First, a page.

Feeds

Steelie Neelie accused of killing €0.01-per-megabyte roaming fee cap in Europe

Fresh plan for Euro telecoms leaked, appears to be stuff missing - report

Security and trust: The backbone of doing business over the internet

EU Commissioner Neelie Kroes has reportedly dropped her plan to dramatically slash wholesale mobile roaming fees, a move that could have helped drive down Europeans' phone bills.

In a fresh draft proposal for the future of telecoms on the Continent, seen by Reuters this week, Steelie Neelie did not mention the caps on charges as outlined in earlier versions of the plan, it is claimed. These wholesale fees set out what the telcos pay each other to route calls and data traffic through their networks, a cost ultimately borne by punters.

Kroes insisted today that "roaming fees will still end". Her spokesman added to The Reg: "It's been our intention since 2010 to eliminate the premiums associated with roaming and that remains our intention."

She had previously suggested a limit of three cents a minute on voice calls from July 2014 to June 2022, down 70 per cent from the ten cent cap that came into effect this year. She also proposed to hack a whopping 90 per cent off data roaming charges to 1.5 cents per megabyte from the current 15 cents.

After being accused of reneging on her ambition to create a single market for telecom services in the EU by privacy advocate Alexander Hanff on Twitter, Kroes tweeted back:

Telecoms watchdog Kroes had promised to cut the amount telcos charge each other in an effort to create a single market, which the European Commission believes will help create jobs, make the region more competitive and help its networks to catch up with Asia and the US.

People familiar with the matter said major telcos including Orange, Telefonica, Deutsche Telekom and Telecom Italia sent their chief execs to meet Kroes last month to discuss their concerns about her plans.

Kroes is expected to go public with her proposals on 10 September. They will then need to be reviewed and approved by the 28 EU member countries and the European Parliament before they can become law. ®

Protecting users from Firesheep and other Sidejacking attacks with SSL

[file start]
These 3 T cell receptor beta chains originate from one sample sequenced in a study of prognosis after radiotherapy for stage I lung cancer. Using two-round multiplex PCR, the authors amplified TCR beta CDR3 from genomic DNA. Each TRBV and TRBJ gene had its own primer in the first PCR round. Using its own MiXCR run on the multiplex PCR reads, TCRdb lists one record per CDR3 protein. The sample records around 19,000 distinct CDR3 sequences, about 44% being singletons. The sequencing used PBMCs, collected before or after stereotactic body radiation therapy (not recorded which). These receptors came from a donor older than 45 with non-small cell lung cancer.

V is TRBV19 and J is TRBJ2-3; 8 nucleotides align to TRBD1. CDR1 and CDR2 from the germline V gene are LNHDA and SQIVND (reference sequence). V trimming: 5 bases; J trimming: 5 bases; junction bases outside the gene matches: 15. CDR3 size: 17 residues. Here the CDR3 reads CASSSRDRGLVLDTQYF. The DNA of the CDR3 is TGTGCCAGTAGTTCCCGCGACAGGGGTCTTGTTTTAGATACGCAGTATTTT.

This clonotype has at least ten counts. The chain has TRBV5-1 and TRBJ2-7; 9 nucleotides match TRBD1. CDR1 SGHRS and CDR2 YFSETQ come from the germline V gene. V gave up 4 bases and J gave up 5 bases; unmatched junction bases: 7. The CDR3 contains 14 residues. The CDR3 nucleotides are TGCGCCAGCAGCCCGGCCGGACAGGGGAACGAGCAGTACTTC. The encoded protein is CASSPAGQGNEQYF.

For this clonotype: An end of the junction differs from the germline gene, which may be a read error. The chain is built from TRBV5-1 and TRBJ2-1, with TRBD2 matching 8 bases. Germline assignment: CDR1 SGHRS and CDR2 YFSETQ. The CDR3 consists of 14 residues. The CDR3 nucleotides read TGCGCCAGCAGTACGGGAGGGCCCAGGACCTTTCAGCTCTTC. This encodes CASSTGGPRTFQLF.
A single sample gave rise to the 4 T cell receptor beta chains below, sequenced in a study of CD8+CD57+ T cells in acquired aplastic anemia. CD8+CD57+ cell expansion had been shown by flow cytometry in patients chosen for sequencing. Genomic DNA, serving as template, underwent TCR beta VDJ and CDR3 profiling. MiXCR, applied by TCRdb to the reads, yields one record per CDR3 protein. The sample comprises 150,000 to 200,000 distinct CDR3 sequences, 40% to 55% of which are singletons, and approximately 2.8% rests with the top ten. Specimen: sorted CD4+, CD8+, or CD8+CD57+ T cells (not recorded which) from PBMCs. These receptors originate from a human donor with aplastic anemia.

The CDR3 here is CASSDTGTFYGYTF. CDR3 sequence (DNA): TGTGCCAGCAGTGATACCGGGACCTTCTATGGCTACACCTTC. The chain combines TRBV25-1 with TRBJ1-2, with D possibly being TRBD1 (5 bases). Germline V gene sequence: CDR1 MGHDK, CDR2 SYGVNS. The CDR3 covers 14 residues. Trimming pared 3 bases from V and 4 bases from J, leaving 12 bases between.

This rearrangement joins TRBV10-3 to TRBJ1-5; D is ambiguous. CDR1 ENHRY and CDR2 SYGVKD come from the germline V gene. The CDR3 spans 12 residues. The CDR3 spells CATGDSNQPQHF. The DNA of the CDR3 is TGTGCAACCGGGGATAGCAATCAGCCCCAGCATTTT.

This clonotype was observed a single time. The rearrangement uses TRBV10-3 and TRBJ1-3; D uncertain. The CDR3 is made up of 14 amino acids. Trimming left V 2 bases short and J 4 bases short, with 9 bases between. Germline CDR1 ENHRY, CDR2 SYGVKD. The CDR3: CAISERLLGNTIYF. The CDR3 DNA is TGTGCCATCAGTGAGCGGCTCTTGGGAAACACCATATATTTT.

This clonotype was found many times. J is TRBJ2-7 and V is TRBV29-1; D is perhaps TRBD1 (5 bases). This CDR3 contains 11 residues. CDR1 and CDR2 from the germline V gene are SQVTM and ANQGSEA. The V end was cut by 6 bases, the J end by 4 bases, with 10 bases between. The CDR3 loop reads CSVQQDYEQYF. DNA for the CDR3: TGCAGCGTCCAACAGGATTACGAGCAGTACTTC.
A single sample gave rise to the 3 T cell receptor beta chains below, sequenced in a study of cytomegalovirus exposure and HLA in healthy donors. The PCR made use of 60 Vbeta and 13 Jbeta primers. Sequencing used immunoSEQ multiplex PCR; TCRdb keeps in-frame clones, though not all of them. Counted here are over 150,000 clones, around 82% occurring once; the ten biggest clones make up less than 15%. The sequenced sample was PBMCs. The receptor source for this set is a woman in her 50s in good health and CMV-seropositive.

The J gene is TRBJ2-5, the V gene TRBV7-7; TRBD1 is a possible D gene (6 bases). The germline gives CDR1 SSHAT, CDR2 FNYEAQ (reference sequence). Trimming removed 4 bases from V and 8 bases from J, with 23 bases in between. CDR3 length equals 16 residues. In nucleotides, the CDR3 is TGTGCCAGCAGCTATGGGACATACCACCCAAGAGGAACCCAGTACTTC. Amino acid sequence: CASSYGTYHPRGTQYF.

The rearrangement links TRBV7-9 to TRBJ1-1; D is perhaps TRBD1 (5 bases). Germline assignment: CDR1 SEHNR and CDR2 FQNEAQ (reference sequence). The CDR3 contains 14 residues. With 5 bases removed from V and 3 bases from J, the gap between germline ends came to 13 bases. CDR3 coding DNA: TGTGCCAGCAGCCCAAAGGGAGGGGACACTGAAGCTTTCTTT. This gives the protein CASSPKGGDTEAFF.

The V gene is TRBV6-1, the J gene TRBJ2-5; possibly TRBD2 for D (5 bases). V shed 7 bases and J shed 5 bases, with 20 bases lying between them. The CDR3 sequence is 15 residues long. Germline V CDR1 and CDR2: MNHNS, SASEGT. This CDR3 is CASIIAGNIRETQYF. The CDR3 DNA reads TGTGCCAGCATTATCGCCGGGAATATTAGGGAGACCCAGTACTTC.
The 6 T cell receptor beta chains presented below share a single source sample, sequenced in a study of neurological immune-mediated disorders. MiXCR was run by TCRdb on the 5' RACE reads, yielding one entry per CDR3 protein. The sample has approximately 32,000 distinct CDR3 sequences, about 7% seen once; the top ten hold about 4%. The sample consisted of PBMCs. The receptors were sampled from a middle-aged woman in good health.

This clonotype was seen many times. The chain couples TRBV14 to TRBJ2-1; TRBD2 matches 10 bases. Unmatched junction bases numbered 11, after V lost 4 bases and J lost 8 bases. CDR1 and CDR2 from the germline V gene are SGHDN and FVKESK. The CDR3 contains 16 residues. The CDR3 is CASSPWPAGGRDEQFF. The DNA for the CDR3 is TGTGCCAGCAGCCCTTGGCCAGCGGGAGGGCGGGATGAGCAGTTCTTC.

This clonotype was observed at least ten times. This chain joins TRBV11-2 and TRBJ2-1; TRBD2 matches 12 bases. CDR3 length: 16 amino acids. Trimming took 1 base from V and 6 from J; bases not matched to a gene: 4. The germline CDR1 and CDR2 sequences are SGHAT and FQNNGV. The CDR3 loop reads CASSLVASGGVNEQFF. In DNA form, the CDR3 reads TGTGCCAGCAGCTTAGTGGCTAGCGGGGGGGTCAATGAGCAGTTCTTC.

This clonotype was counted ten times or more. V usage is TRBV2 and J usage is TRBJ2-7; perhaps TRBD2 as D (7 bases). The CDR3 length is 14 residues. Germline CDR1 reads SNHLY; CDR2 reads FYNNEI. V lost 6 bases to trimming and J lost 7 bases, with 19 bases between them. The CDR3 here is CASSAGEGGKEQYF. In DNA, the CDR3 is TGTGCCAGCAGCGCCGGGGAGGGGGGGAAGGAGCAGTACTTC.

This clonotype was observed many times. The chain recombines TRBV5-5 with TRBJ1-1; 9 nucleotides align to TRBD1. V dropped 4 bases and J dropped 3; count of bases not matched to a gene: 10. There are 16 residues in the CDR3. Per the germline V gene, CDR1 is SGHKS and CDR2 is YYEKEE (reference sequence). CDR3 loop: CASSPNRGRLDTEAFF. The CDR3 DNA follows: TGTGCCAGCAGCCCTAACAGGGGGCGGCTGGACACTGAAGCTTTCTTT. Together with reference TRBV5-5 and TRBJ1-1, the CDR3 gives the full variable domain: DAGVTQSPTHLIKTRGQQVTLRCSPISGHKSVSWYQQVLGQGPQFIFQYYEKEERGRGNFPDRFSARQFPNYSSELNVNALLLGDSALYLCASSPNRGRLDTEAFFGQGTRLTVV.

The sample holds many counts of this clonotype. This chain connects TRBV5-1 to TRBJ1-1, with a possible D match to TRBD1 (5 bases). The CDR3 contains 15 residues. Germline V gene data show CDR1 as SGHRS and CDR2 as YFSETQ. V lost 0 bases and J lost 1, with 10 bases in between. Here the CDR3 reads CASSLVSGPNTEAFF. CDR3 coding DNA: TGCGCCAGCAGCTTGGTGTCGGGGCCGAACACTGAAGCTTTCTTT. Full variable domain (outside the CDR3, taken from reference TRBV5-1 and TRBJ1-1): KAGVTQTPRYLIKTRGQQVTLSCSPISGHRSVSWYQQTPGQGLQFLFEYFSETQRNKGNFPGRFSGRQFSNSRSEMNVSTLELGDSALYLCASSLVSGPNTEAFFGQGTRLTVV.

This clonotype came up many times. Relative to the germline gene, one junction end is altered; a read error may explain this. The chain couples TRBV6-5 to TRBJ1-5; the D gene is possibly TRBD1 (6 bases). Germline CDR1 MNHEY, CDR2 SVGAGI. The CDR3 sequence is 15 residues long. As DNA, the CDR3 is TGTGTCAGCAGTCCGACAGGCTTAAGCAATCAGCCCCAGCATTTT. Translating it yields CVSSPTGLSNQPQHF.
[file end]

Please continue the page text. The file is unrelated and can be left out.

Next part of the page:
More from The Register

next story
Brit telcos warn Scots that voting Yes could lead to HEFTY bills
BT and Co: Independence vote likely to mean 'increased costs'
Phones 4u slips into administration after EE cuts ties with Brit mobe retailer
More than 5,500 jobs could be axed if rescue mission fails
New 'Cosmos' browser surfs the net by TXT alone
No data plan? No WiFi? No worries ... except sluggish download speed
Radio hams can encrypt, in emergencies, says Ofcom
Consultation promises new spectrum and hints at relaxed licence conditions
Turnbull: NBN won't turn your town into Silicon Valley
'People have been brainwashed to believe that their world will be changed forever if they get FTTP'
Blockbuster book lays out the first 20 years of the Smartphone Wars
Symbian's David Wood bares all. Not for the faint hearted
Bonking with Apple has POUNDED mobe operators' wallets
... into submission. Weve squeals, ditches payment plans
prev story

Whitepapers

Secure remote control for conventional and virtual desktops
Balancing user privacy and privileged access, in accordance with compliance frameworks and legislation. Evaluating any potential remote control choice.
WIN a very cool portable ZX Spectrum
Win a one-off portable Spectrum built by legendary hardware hacker Ben Heck
Intelligent flash storage arrays
Tegile Intelligent Storage Arrays with IntelliFlash helps IT boost storage utilization and effciency while delivering unmatched storage savings and performance.
High Performance for All
While HPC is not new, it has traditionally been seen as a specialist area – is it now geared up to meet more mainstream requirements?
Beginner's guide to SSL certificates
De-mystify the technology involved and give you the information you need to make the best decision when considering your online security options.